“Tell yourself that you will not continue to engage with this person if they raise their voice, call you names, or manipulate your emotions,” she says. “If this begins, give them a warning about not tolerating the behavior, and then follow through with leaving if they do not stop.”
4. Protecting your self-worth
“The best way to mentally handle verbal abuse is to not let [ … ] words have power over you,” recommends Weill. “Have a strong sense of self-worth. Know in your heart that this person has no right to speak to you in that way, and that this is a reflection on them, not on you.”
Strategies to boost your sense of self-worth can include:
- using positive affirmations
- identifying and affirming your core values
- ending relationships with abusive friends or partners
- trusting your gut
- practicing self-care
- engaging in self-respect and self-compassion
5. Harnessing empathy
Depending on the nature of the relationship, it’s natural to get defensive or even want to fire back when you feel attacked, hurt, or offended. Protecting yourself is a natural and needed instinct.
But, according to Thewes, understanding where someone is coming from can prevent you from internalizing their abusive behaviors.
“The best way to handle verbal abuse mentally is to use empathy to understand the source,” he says. “What are they going through? What are they feeling? Why are they in so much pain that they want to hurt me and others with their words?”
Thewes points out that your empathy isn’t a gift to them. You’re not rewarding or tolerating their behaviors.
You are, instead, helping build a personal shield against verbal abuse that will allow you to openly share when your boundaries have been crossed.
Relying on empathy can also lower the impact the abuse has on you by switching your focus from pain to understanding. Research shows that reframing worrisome thoughts has benefits for your health.
Practicing compassion and empathy may not be easy to do on your own, particularly if the abuse is severe. Consider discussing this with a therapist.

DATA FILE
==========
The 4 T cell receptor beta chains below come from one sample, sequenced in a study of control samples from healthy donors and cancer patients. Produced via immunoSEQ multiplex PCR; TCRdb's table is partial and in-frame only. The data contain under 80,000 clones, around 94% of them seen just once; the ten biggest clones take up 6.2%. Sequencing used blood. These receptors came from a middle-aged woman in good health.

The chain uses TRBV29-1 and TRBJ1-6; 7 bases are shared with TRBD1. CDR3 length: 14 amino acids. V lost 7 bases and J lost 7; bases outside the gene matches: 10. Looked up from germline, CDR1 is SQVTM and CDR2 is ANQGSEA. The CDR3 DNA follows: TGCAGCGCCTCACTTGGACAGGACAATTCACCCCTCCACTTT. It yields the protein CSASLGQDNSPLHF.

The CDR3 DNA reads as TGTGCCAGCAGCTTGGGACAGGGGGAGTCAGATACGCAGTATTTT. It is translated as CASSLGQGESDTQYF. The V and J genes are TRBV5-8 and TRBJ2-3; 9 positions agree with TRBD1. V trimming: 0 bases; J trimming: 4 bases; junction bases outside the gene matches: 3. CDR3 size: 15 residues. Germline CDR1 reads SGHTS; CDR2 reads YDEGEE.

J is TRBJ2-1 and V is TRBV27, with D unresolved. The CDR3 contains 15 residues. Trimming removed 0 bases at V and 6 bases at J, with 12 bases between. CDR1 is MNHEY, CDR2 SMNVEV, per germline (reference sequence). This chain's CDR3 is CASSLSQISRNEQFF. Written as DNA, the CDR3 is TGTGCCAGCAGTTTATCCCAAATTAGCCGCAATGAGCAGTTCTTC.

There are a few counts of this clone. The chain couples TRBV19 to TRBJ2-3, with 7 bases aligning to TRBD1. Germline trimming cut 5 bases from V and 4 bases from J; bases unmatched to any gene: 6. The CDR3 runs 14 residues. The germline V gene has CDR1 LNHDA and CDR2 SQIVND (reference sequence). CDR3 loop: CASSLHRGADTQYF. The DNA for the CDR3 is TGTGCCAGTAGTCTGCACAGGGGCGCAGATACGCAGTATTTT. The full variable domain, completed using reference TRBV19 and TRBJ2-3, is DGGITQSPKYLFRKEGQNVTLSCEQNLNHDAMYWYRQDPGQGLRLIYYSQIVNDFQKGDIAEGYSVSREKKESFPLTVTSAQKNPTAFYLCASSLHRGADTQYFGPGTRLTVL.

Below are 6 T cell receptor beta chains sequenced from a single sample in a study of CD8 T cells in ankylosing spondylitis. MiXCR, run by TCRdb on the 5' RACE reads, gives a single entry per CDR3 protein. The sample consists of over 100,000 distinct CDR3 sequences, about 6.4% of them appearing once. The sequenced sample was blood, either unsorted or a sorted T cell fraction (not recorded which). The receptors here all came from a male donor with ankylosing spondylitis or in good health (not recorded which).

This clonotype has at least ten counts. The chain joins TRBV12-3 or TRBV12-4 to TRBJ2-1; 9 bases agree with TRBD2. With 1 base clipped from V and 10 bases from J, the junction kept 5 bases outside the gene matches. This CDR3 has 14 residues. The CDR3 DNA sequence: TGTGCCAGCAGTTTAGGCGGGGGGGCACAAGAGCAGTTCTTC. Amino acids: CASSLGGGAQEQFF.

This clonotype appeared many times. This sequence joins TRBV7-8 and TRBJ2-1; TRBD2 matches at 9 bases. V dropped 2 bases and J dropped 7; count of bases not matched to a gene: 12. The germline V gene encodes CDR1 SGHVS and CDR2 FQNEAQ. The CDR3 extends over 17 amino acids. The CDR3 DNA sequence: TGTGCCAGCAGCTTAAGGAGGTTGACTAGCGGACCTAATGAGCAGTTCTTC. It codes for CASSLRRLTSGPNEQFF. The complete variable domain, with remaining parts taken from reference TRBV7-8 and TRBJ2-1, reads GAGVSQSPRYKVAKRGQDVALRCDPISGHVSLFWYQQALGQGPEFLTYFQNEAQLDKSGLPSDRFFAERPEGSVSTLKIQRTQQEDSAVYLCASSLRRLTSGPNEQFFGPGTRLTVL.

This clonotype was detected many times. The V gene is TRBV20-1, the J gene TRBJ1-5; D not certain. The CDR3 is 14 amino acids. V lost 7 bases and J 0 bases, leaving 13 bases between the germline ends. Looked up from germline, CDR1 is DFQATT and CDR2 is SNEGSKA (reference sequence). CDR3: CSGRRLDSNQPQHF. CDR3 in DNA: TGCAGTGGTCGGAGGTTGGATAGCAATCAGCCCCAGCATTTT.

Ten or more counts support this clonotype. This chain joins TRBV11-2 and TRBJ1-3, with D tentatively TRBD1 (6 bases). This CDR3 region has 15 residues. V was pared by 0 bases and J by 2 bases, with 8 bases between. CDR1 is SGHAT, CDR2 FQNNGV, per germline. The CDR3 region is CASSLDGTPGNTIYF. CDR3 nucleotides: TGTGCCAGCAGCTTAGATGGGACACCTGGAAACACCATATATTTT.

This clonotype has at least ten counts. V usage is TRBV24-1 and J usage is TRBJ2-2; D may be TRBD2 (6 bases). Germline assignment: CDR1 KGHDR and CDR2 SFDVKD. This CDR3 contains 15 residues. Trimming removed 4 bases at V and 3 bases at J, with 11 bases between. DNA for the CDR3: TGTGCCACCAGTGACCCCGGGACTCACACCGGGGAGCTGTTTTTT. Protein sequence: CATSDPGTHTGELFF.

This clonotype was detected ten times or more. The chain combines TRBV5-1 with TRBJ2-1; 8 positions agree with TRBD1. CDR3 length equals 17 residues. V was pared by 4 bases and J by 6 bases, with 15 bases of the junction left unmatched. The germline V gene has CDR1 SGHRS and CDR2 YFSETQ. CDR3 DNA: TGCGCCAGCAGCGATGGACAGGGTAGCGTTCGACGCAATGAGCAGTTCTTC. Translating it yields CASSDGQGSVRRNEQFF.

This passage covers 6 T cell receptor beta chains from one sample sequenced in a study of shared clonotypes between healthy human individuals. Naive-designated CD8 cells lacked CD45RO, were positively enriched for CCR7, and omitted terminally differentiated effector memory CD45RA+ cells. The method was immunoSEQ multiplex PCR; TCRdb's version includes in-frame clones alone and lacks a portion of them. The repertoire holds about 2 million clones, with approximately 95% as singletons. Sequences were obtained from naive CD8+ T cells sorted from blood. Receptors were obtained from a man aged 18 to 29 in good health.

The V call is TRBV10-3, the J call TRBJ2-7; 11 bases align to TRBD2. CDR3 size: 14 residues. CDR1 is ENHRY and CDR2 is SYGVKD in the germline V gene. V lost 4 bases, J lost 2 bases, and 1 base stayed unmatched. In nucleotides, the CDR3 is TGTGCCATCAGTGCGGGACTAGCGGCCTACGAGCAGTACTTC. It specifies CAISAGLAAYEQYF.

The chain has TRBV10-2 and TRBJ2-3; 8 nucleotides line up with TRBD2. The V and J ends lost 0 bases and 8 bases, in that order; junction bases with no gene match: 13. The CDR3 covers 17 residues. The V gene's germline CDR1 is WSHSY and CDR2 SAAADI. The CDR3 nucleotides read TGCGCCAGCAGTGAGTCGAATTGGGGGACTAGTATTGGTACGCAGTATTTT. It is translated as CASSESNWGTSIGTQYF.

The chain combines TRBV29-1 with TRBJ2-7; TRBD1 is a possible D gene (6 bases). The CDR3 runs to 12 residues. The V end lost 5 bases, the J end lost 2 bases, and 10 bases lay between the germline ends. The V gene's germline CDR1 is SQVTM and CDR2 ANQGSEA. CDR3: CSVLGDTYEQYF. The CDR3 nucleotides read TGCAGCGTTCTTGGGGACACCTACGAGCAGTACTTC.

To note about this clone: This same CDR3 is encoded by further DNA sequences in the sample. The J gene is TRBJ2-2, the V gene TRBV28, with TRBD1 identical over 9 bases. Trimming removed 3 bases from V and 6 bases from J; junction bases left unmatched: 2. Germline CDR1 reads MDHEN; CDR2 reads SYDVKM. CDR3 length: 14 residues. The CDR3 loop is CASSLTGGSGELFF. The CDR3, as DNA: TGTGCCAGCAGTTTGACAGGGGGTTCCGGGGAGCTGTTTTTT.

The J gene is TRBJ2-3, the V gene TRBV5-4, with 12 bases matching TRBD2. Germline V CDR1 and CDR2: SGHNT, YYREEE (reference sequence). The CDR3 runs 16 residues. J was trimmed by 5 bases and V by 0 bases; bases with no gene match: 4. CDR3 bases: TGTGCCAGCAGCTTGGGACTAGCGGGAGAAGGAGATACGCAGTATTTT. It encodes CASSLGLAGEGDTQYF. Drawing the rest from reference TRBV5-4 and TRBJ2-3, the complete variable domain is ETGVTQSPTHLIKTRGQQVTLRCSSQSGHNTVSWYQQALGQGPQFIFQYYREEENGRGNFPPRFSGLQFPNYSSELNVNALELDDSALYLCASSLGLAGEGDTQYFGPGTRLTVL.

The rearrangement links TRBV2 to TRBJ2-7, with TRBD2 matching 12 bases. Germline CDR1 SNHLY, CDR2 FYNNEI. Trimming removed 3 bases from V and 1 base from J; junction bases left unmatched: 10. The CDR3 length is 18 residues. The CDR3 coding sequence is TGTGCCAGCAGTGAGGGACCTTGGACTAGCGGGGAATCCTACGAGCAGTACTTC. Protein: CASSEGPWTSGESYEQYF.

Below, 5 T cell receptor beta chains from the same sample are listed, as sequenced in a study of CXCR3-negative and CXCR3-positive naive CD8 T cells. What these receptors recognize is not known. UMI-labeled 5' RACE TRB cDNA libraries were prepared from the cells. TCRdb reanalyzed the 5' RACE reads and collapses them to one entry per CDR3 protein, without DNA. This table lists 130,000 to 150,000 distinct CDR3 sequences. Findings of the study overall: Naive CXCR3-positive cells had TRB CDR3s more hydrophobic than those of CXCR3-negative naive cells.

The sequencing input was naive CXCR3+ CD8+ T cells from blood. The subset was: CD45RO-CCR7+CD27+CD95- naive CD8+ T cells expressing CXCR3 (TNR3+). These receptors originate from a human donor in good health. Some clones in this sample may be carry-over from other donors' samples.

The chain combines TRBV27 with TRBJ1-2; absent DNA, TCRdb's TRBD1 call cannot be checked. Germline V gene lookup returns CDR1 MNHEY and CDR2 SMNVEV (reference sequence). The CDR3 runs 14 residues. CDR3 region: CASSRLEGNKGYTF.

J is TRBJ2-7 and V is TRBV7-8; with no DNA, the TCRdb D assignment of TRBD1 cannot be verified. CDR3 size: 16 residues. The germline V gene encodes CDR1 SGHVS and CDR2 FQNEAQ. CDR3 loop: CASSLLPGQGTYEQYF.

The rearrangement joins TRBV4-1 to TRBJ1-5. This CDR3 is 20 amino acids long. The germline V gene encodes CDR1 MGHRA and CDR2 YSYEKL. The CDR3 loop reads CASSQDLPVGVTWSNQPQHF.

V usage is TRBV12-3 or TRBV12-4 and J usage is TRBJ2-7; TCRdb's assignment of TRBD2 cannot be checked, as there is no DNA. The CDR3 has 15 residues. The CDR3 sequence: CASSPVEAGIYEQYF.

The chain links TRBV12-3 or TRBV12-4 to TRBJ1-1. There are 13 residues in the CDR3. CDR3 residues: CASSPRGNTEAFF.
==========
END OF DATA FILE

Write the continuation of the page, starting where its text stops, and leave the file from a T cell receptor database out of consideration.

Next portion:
Verbal abuse can end up making you feel flustered and off guard. It’s easy to get swept away in the flurry of words and emotions coming your way. Feeling this way is valid, but it could hurt you if it’s not addressed.
Herzog suggests doing a self-check when things are feeling overwhelming.
Grounding and self-soothing techniques can help you cope.
It’s important to remember that in any case, there’s no reason for you to tolerate toxic behaviors, including verbal abuse.
Do’s and don’ts of dealing with verbal abuse
Thewes, Weill, and Herzog recommend the following do’s and don’ts when dealing with verbal abuse:
- Don’t retaliate.
- Don’t believe they have the right to hurt you.
- Don’t believe you deserve verbal abuse.
- Do remain calm.
- Do set the boundary that they can’t talk to you that way.
- Do keep communication brief, informative, and firm.
Setting boundaries doesn’t mean the other person will respect them.
If verbal abuse continues, Weill indicates you can seek professional guidance first, but you may ultimately need to end the relationship.
“If verbal abuse doesn’t stop, create distance,” she advises. “You can also go for counseling and encourage the other person to go too. Remember that you don’t have to maintain a relationship that causes you pain. The person needs to either stop their verbal attacks, or you need to stay away from them.”
If you don’t feel safe ending the relationship or exiting the situation, creating an exit plan can help.
Verbal abuse is using words with the intention to hurt or establish power and control over another person.
Verbal abuse doesn’t have to be blatant.
You may not always recognize when you’re experiencing verbal abuse. Having tools on hand to deal with it when it arises can help protect your mental well-being.
Setting boundaries, walking away, and building your self-esteem are all ways to deal with verbal abuse.